When choosing a password hashing algorithm in PHP, using PASSWORD_DEFAULT with password_hash() is generally the safest bet, as it will use the most robust algorithm currently supported (as of PHP 7.4, that's bcrypt).

Other algorithms include:

AlgorithmPHP ConstantDescription
bcryptPASSWORD_BCRYPTA widely-used algorithm that's slow and resource-intensive, making brute-force attacks more difficult. Recommended for passwords.
Argon2iPASSWORD_ARGON2IA modern algorithm optimized for resistance against side-channel attacks. Good for password hashing.
Argon2idPASSWORD_ARGON2IDA hybrid of Argon2i and Argon2d. Offers a high level of security for password hashing.

Verifying a Password

Once you've hashed the password, you will want to verify the passwords. Verifying a password in PHP can be done using the password_verify() function, which checks a plaintext password against a hashed password to see if they match. It is a simple and secure way to handle password validation, especially when used in conjunction with the password_hash function.

Here's the definition for the password_verify() function:

password_verify(string $password, string $hash): bool


  • $password: The user-provided password (in plaintext) that you want to verify.
  • $hash: The stored hash against which the password will be verified. This is the hashed version of the password that you have stored in your database or other secure storage, obtained using password_hash.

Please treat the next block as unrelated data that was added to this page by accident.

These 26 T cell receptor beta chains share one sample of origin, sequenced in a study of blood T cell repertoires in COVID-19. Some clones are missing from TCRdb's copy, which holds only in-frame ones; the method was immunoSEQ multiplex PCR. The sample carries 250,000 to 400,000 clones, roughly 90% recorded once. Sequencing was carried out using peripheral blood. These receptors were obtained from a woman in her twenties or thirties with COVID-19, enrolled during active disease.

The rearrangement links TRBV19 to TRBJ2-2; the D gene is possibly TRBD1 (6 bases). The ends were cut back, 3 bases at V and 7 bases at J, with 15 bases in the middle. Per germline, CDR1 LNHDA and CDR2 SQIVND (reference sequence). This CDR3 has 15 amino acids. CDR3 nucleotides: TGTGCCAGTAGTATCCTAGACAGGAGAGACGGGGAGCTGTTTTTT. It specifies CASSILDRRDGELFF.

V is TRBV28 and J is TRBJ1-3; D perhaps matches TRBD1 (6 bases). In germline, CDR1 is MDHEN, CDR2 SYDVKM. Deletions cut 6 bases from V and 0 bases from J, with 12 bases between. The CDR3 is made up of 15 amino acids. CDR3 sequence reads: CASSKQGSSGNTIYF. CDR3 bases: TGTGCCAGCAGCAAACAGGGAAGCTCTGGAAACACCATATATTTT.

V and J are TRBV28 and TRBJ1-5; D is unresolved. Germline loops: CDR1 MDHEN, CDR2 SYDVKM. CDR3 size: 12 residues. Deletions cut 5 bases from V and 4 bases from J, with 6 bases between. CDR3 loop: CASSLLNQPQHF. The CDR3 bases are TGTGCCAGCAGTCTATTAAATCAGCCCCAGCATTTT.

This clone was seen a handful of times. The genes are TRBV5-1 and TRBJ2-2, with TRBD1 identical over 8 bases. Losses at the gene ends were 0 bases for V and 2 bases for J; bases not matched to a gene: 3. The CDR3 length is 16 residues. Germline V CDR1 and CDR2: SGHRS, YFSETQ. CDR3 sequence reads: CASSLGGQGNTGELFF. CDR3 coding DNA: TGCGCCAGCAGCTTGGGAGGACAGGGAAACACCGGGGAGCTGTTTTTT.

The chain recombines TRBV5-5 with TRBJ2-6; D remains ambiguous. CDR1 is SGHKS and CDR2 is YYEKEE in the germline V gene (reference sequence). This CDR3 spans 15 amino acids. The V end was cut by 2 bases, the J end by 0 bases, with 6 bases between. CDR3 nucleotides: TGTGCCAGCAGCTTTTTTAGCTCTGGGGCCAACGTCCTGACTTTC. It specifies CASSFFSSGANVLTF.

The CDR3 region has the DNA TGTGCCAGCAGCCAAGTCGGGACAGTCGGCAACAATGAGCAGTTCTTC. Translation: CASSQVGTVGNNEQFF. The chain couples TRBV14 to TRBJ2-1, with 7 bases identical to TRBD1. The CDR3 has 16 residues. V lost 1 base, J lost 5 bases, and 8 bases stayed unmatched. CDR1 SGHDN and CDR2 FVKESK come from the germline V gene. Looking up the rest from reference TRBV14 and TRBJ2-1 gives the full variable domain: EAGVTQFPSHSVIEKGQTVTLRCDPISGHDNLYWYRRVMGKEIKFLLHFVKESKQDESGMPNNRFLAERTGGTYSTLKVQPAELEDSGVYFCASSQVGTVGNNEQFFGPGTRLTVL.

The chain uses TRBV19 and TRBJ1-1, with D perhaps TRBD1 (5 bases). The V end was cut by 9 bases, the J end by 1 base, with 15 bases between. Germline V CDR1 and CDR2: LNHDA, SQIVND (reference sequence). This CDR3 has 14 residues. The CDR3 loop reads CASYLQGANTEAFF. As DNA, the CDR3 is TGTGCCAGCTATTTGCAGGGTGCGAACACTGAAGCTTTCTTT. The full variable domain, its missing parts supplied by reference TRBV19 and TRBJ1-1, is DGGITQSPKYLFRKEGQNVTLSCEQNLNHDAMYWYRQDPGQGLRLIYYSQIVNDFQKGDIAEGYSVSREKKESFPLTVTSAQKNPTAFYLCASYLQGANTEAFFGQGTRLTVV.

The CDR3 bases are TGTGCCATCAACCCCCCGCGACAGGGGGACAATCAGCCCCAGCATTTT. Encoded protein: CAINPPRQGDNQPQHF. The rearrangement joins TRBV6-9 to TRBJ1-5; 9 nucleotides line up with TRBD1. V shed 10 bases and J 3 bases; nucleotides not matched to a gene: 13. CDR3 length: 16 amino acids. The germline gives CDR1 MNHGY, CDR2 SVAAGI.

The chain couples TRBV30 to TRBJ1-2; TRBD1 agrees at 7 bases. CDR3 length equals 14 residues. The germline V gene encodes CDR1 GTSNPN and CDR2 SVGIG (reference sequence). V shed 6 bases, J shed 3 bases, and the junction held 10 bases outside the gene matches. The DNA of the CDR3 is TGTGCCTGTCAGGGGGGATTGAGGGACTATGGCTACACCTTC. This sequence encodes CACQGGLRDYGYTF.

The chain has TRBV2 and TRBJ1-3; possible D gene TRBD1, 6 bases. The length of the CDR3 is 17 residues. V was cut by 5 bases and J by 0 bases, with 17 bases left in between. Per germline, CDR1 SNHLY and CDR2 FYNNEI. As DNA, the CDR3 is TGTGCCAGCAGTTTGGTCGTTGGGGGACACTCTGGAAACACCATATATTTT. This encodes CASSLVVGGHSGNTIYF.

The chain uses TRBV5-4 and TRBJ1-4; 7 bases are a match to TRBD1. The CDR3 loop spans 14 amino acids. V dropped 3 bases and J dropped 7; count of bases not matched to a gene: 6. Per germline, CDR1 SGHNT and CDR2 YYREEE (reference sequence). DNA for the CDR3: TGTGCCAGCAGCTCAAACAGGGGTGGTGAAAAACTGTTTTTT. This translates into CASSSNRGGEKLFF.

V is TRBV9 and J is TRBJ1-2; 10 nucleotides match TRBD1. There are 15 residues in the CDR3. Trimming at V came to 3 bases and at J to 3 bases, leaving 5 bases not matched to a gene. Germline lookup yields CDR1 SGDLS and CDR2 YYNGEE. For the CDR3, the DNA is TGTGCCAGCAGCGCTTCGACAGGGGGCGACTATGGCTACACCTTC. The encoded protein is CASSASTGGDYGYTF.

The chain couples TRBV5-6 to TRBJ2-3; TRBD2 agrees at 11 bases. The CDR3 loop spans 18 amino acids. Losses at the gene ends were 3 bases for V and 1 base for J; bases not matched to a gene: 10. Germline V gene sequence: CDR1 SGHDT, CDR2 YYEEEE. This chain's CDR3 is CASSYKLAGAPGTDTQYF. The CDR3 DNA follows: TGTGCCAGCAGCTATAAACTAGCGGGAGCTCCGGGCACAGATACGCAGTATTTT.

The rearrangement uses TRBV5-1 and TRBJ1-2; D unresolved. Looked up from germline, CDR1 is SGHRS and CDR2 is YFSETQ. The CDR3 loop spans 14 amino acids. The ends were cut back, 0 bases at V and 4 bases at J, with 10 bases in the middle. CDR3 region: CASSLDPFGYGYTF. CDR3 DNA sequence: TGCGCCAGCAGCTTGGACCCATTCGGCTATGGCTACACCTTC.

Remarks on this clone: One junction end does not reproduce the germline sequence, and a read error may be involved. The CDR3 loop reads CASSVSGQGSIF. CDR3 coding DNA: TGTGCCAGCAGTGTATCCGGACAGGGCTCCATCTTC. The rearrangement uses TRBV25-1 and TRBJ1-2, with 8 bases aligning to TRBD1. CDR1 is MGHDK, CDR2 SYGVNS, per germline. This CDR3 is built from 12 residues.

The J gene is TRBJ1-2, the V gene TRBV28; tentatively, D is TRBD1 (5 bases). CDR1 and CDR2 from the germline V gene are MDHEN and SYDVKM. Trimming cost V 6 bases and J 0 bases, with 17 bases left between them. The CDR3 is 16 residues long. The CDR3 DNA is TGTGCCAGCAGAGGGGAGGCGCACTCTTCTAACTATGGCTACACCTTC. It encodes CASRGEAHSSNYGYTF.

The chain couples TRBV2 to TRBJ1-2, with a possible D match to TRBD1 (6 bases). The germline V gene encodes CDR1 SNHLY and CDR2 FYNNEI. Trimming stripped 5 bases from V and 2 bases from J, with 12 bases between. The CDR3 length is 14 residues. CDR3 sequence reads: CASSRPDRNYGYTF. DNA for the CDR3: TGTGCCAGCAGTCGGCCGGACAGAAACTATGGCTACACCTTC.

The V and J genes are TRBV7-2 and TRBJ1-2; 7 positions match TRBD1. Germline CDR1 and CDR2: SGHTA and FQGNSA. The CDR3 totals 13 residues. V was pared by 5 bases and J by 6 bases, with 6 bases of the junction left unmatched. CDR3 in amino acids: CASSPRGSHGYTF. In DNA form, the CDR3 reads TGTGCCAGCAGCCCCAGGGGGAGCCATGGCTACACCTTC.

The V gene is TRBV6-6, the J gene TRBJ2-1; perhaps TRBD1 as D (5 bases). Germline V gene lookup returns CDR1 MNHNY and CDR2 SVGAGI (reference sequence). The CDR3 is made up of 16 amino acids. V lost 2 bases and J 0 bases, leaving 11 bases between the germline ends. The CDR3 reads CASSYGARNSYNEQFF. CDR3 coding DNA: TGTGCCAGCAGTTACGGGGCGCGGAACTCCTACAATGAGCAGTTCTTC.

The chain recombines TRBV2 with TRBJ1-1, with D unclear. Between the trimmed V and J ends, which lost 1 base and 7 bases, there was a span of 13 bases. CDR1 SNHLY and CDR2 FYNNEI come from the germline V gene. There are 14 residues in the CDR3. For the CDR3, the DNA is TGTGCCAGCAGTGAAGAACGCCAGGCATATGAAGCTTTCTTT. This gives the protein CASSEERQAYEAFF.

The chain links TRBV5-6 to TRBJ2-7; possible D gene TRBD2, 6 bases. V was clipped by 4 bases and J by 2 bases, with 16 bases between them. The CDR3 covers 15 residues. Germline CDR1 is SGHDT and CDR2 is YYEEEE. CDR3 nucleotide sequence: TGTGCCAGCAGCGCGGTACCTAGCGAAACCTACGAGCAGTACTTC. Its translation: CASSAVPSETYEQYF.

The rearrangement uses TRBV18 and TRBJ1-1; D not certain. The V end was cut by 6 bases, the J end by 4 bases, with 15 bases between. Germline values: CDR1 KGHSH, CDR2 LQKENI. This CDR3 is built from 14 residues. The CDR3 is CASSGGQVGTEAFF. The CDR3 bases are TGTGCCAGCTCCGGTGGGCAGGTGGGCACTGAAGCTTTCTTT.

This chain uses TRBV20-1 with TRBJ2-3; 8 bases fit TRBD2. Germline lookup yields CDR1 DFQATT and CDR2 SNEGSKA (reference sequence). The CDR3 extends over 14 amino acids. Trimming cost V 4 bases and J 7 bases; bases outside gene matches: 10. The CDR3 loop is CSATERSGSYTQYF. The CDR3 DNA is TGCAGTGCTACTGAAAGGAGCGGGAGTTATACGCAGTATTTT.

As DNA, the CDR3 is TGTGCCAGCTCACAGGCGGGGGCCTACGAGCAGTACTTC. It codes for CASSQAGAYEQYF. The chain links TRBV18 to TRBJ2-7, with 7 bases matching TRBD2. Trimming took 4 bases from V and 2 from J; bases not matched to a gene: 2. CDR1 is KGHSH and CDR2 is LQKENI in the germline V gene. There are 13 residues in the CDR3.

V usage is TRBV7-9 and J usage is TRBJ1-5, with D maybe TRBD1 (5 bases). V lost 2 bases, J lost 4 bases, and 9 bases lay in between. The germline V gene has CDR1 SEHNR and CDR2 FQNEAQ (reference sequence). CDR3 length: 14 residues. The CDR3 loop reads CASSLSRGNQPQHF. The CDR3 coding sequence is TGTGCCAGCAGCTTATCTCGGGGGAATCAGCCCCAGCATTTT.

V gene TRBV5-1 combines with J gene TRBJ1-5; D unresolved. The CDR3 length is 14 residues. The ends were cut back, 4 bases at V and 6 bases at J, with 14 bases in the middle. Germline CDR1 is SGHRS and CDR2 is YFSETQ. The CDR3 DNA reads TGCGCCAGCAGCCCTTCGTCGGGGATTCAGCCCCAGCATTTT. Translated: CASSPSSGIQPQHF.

The function returns a boolean value. true if the password and hash match. false if the password and hash do not match.

Here's how you would use the function.

$hashed_password = password_hash('secret-password', PASSWORD_DEFAULT);
$user_input_password = 'secret-password';
if (password_verify($user_input_password, $hashed_password)) {
  echo 'Password is valid!';
} else {
  echo 'Invalid password.';

In the example above, password_hash() is used to create a hash of the password, and then password_verify() is used to check the user-inputted password against the stored hash. If the passwords match, the function returns true, and if they don't, it returns false.

This function abstracts the complexities of secure password verification, so it's highly recommended to use it rather than attempting to manually compare hashed passwords.

Key Takeaways

  • Hashing is the process of converting a plaintext password into a fixed-size string of bytes. It ensures that the actual password is not stored, making it more secure.
  • Algorithms like bcrypt, Argon2i, and Argon2id are preferred for password hashing. They offer a good balance of security and performance. 0 PHP provides the password_hash() function, making it easy to hash passwords with a selected algorithm. It also handles salting.
  • The password_verify() function is used to compare a plaintext password with a hashed version, securely handling the comparison process.
  • Avoid using outdated algorithms like MD5 or SHA-256 for password hashing, as they lack specific features required for securely handling passwords.
  • Hashed passwords should be stored securely in a database. They are used for future comparisons when a user tries to log in.